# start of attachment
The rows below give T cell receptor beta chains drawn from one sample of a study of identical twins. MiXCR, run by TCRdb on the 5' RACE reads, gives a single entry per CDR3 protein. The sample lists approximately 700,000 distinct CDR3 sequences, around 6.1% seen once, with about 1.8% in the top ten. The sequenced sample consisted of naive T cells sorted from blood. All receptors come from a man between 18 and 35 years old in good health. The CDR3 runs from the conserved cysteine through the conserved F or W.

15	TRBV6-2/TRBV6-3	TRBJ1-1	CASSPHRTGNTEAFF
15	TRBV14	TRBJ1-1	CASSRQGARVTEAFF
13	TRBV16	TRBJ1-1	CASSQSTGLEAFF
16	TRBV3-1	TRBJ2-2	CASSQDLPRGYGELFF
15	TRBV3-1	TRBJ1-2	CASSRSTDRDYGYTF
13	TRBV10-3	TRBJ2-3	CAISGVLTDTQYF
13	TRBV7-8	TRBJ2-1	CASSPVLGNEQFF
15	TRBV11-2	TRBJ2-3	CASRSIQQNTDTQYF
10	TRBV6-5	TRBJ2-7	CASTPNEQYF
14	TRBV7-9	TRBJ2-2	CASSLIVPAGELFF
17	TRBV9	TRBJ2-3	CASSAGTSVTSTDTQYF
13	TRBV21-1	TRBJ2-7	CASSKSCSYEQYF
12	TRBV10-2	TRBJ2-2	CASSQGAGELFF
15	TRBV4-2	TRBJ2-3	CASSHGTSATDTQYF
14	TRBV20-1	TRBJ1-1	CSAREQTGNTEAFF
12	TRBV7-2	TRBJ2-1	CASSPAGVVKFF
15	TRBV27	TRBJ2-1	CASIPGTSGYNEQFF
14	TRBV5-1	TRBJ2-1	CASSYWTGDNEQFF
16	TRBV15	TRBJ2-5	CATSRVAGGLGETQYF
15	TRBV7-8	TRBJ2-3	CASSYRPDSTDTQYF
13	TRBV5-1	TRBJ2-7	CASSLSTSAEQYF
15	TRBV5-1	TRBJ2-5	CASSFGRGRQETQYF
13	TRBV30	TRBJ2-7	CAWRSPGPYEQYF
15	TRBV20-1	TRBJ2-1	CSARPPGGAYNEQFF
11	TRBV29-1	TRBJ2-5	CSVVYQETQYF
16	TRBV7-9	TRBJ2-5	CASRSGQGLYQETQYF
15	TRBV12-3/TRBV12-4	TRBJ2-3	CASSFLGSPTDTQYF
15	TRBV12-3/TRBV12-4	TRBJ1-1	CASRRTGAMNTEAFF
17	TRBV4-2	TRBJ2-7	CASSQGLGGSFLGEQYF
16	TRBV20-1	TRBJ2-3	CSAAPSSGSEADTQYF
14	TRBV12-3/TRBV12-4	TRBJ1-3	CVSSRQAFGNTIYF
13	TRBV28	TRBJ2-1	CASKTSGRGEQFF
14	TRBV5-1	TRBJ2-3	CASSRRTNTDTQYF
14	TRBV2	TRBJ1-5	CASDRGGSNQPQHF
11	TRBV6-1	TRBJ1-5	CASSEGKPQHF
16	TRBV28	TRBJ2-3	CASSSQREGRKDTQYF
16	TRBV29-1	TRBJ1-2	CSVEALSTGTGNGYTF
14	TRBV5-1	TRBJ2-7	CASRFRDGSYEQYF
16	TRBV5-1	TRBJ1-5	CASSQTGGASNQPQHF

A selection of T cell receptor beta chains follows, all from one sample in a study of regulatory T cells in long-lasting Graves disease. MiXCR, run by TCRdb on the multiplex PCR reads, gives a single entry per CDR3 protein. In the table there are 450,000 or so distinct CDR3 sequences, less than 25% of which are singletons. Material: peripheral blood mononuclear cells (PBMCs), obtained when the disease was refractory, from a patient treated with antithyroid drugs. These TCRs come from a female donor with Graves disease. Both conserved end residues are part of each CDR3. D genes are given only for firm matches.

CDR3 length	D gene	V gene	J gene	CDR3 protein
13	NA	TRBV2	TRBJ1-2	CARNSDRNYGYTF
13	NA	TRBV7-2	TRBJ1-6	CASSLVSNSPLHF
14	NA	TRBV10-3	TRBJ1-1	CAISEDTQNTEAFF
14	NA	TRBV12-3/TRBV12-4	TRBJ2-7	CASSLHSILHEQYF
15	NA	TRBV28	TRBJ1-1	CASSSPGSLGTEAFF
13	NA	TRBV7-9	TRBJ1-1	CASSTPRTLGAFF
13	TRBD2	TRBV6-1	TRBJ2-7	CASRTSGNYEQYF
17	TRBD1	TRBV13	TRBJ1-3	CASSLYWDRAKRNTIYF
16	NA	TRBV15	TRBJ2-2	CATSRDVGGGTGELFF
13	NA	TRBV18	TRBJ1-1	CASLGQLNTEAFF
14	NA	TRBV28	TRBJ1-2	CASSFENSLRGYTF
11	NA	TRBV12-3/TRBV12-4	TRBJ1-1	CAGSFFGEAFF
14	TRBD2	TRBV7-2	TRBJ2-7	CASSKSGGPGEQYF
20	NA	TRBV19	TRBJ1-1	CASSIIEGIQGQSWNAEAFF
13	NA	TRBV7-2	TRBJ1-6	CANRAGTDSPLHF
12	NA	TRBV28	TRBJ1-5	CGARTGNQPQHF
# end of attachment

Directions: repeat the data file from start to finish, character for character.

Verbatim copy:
The rows below give T cell receptor beta chains drawn from one sample of a study of identical twins. MiXCR, run by TCRdb on the 5' RACE reads, gives a single entry per CDR3 protein. The sample lists approximately 700,000 distinct CDR3 sequences, around 6.1% seen once, with about 1.8% in the top ten. The sequenced sample consisted of naive T cells sorted from blood. All receptors come from a man between 18 and 35 years old in good health. The CDR3 runs from the conserved cysteine through the conserved F or W.

15	TRBV6-2/TRBV6-3	TRBJ1-1	CASSPHRTGNTEAFF
15	TRBV14	TRBJ1-1	CASSRQGARVTEAFF
13	TRBV16	TRBJ1-1	CASSQSTGLEAFF
16	TRBV3-1	TRBJ2-2	CASSQDLPRGYGELFF
15	TRBV3-1	TRBJ1-2	CASSRSTDRDYGYTF
13	TRBV10-3	TRBJ2-3	CAISGVLTDTQYF
13	TRBV7-8	TRBJ2-1	CASSPVLGNEQFF
15	TRBV11-2	TRBJ2-3	CASRSIQQNTDTQYF
10	TRBV6-5	TRBJ2-7	CASTPNEQYF
14	TRBV7-9	TRBJ2-2	CASSLIVPAGELFF
17	TRBV9	TRBJ2-3	CASSAGTSVTSTDTQYF
13	TRBV21-1	TRBJ2-7	CASSKSCSYEQYF
12	TRBV10-2	TRBJ2-2	CASSQGAGELFF
15	TRBV4-2	TRBJ2-3	CASSHGTSATDTQYF
14	TRBV20-1	TRBJ1-1	CSAREQTGNTEAFF
12	TRBV7-2	TRBJ2-1	CASSPAGVVKFF
15	TRBV27	TRBJ2-1	CASIPGTSGYNEQFF
14	TRBV5-1	TRBJ2-1	CASSYWTGDNEQFF
16	TRBV15	TRBJ2-5	CATSRVAGGLGETQYF
15	TRBV7-8	TRBJ2-3	CASSYRPDSTDTQYF
13	TRBV5-1	TRBJ2-7	CASSLSTSAEQYF
15	TRBV5-1	TRBJ2-5	CASSFGRGRQETQYF
13	TRBV30	TRBJ2-7	CAWRSPGPYEQYF
15	TRBV20-1	TRBJ2-1	CSARPPGGAYNEQFF
11	TRBV29-1	TRBJ2-5	CSVVYQETQYF
16	TRBV7-9	TRBJ2-5	CASRSGQGLYQETQYF
15	TRBV12-3/TRBV12-4	TRBJ2-3	CASSFLGSPTDTQYF
15	TRBV12-3/TRBV12-4	TRBJ1-1	CASRRTGAMNTEAFF
17	TRBV4-2	TRBJ2-7	CASSQGLGGSFLGEQYF
16	TRBV20-1	TRBJ2-3	CSAAPSSGSEADTQYF
14	TRBV12-3/TRBV12-4	TRBJ1-3	CVSSRQAFGNTIYF
13	TRBV28	TRBJ2-1	CASKTSGRGEQFF
14	TRBV5-1	TRBJ2-3	CASSRRTNTDTQYF
14	TRBV2	TRBJ1-5	CASDRGGSNQPQHF
11	TRBV6-1	TRBJ1-5	CASSEGKPQHF
16	TRBV28	TRBJ2-3	CASSSQREGRKDTQYF
16	TRBV29-1	TRBJ1-2	CSVEALSTGTGNGYTF
14	TRBV5-1	TRBJ2-7	CASRFRDGSYEQYF
16	TRBV5-1	TRBJ1-5	CASSQTGGASNQPQHF

A selection of T cell receptor beta chains follows, all from one sample in a study of regulatory T cells in long-lasting Graves disease. MiXCR, run by TCRdb on the multiplex PCR reads, gives a single entry per CDR3 protein. In the table there are 450,000 or so distinct CDR3 sequences, less than 25% of which are singletons. Material: peripheral blood mononuclear cells (PBMCs), obtained when the disease was refractory, from a patient treated with antithyroid drugs. These TCRs come from a female donor with Graves disease. Both conserved end residues are part of each CDR3. D genes are given only for firm matches.

CDR3 length	D gene	V gene	J gene	CDR3 protein
13	NA	TRBV2	TRBJ1-2	CARNSDRNYGYTF
13	NA	TRBV7-2	TRBJ1-6	CASSLVSNSPLHF
14	NA	TRBV10-3	TRBJ1-1	CAISEDTQNTEAFF
14	NA	TRBV12-3/TRBV12-4	TRBJ2-7	CASSLHSILHEQYF
15	NA	TRBV28	TRBJ1-1	CASSSPGSLGTEAFF
13	NA	TRBV7-9	TRBJ1-1	CASSTPRTLGAFF
13	TRBD2	TRBV6-1	TRBJ2-7	CASRTSGNYEQYF
17	TRBD1	TRBV13	TRBJ1-3	CASSLYWDRAKRNTIYF
16	NA	TRBV15	TRBJ2-2	CATSRDVGGGTGELFF
13	NA	TRBV18	TRBJ1-1	CASLGQLNTEAFF
14	NA	TRBV28	TRBJ1-2	CASSFENSLRGYTF
11	NA	TRBV12-3/TRBV12-4	TRBJ1-1	CAGSFFGEAFF
14	TRBD2	TRBV7-2	TRBJ2-7	CASSKSGGPGEQYF
20	NA	TRBV19	TRBJ1-1	CASSIIEGIQGQSWNAEAFF
13	NA	TRBV7-2	TRBJ1-6	CANRAGTDSPLHF
12	NA	TRBV28	TRBJ1-5	CGARTGNQPQHF